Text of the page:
Saturday 15 December, 2018

Top Cop: Le Hunte incident was blown out of proportion

Police Commissioner Gary Griffith has dismissed assertions that he intervened in a situation involving Public Utilities Minister Robert Le Hunte and instructed officers to let him off with a warning.

Griffith has also denied that the Minister was caught using his cell phone while driving.

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In a telephone interview with LoopTT on Tuesday, the Police Commissioner sought to set the record straight following a report in a daily newspaper which alleged that the Minister was involved in a confrontation with police officers and called Griffith on the phone to intervene.

The article alleged that, based on a police report, officers attached to the Traffic Branch were on traffic control duty along Wrightson Road when they saw a car, driven by the Minister, attempting to drive through a construction site at the corner of Dock and Wrightson Roads around 8.30 pm on Sunday.

The report indicated that the officers attempted to get Le Hunte’s attention to divert him onto the correct lane but he was talking on his phone.

The report further stated that the Minister was subsequently informed that he had committed an offence, which he is said to have ignored.

He allegedly emerged from his vehicle a short while after and told the officers that the Commissioner was on the line and wished to speak with them.

According to the report, Le Hunte was told that it was not proper protocol for officers to talk on a member of the public's phone.

Griffith was said to have arrived on the scene shortly after and allegedly instructed the officers to let the Minister go, and requested that Le Hunte see him in his office at 8 am.  

However, Griffith has disputed this account of events, labelling it as totally incorrect and far from what actually took place.

“At no time was I ever involved, at no time did the Minister try to contact me to try to amend any decision made by the police.

At no time were the police involved in trying to charge Minister Le Hunte for any matter, and at no time was I ever in or around the area when all of this took place.

I only turned up there 45 minutes after Minister Le Hunte had left.”   

He took aim at the daily publication, accusing the newspaper of having a track record of sensationalism.

“It is not the first time that this has happened; that they sensationalise something with totally false accusations and statements.

The (publication’s name called) put out an article without any substance, without speaking to myself, Minister Le Hunte or any of the officers and they jumped on a story based on gossip and rumourmongering rather than trying to get the facts and that is very unfortunate.

Since then, (reporter’s name called) from the (publication’s name called) has submitted something else to show that what was stated in the initial article was totally erroneous, if not mischievous.”

The Police Commissioner said that the matter was being blown out of proportion, as he gave his verion of events on what took place on Sunday night.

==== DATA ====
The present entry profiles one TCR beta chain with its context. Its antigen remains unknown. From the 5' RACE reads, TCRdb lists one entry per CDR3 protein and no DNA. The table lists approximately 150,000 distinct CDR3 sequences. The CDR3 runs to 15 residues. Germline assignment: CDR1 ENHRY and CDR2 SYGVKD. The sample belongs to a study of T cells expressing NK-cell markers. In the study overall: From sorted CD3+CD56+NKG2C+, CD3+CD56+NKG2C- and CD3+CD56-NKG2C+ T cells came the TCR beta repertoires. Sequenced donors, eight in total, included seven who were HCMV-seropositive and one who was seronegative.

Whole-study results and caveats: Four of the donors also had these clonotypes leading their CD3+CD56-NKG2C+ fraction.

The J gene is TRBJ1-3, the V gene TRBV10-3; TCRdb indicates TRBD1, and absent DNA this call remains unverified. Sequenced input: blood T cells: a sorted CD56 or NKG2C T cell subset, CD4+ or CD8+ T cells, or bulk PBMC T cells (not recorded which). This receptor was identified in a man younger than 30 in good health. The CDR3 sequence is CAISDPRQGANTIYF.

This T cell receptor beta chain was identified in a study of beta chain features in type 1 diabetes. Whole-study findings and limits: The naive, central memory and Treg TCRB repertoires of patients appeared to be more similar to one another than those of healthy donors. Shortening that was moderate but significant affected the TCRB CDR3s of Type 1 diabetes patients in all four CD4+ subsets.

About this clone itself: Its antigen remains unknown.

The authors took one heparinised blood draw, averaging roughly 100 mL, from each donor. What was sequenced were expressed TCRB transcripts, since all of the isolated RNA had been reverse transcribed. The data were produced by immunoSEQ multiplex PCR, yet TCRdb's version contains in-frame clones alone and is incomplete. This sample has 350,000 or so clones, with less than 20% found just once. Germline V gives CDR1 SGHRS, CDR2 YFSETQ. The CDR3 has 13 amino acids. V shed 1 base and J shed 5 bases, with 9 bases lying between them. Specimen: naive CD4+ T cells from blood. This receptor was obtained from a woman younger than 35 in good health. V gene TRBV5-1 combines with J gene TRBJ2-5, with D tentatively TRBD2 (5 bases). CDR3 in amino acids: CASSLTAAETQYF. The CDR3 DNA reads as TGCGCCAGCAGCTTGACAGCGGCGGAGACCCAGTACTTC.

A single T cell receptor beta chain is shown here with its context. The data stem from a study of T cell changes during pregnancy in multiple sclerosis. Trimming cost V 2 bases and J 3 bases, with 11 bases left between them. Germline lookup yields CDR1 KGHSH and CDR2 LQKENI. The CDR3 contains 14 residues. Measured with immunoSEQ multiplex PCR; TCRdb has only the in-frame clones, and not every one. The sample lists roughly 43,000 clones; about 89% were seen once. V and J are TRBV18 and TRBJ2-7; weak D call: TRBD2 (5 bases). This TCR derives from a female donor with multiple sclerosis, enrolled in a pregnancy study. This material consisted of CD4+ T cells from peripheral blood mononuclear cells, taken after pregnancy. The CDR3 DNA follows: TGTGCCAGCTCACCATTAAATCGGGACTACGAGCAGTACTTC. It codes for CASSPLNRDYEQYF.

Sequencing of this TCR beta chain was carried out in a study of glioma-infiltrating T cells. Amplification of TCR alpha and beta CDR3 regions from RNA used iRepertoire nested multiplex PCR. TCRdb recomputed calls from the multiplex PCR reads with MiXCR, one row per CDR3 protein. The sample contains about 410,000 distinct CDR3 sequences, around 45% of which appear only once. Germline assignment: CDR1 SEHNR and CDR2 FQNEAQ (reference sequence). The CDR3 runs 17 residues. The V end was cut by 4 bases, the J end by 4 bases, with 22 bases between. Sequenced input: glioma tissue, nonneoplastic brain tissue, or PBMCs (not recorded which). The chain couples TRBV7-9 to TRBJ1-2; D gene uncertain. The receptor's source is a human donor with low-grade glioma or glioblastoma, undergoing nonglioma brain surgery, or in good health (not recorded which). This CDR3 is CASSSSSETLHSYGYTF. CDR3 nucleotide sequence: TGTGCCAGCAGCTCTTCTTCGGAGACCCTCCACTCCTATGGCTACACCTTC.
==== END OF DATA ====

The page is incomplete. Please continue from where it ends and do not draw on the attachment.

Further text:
“The fact of the matter is that this was a very trivial matter. At no time was there a situation where the police officers thought that Minister Le Hunte had broken any law or that he had committed any act that involved them needing to charge him.

At no time was he accused by the police officers of driving while he was on the phone. It was all littered with lies. It meant that somebody decided to just sensationalise something for their own personal agenda.” 

The real issue, which Griffith said had already been identified and addressed, was that traffic management at the construction night on the night of the incident could have been significantly improved.

He said while traffic was being diverted from entering Hyatt, there was no ‘no entry’ sign or any police officer stationed there at the time, so the Minister drove in.

Griffith said the Minister contacted him to inform him of those discrepancies as he was concerned with the manner in which the officers dealt with him.

“So the Minister was explaining to me that he dealt with a particular sergeant and there was a debate between him and a constable.

He (Le Hunte) gave me the Constable’s (regimental) number and that’s the only time that I got involved.”

Griffith said he went there to “look at the situation and ascertain what was causing the problem” after he realised that the constable gave a false regimental number to the Minister.

He said he also saw that the cone were not placed in close proximity to one another to indicated that the area was blocked off. He also noted the absence of a ‘no entry’ sign.

Griffith said he then spoke with the officers and explained what should be done to prevent other people from encountering a similar situation.

He also spoke with the constable, and cautioned him against giving a false number to a member of the public regardless of his feelings at the time.

Asked whether the police constable would be reprimanded for providing a false regimental number to a member of the public, Griffith said people make mistakes which is not a case that warrants “heavy disciplinary action”.

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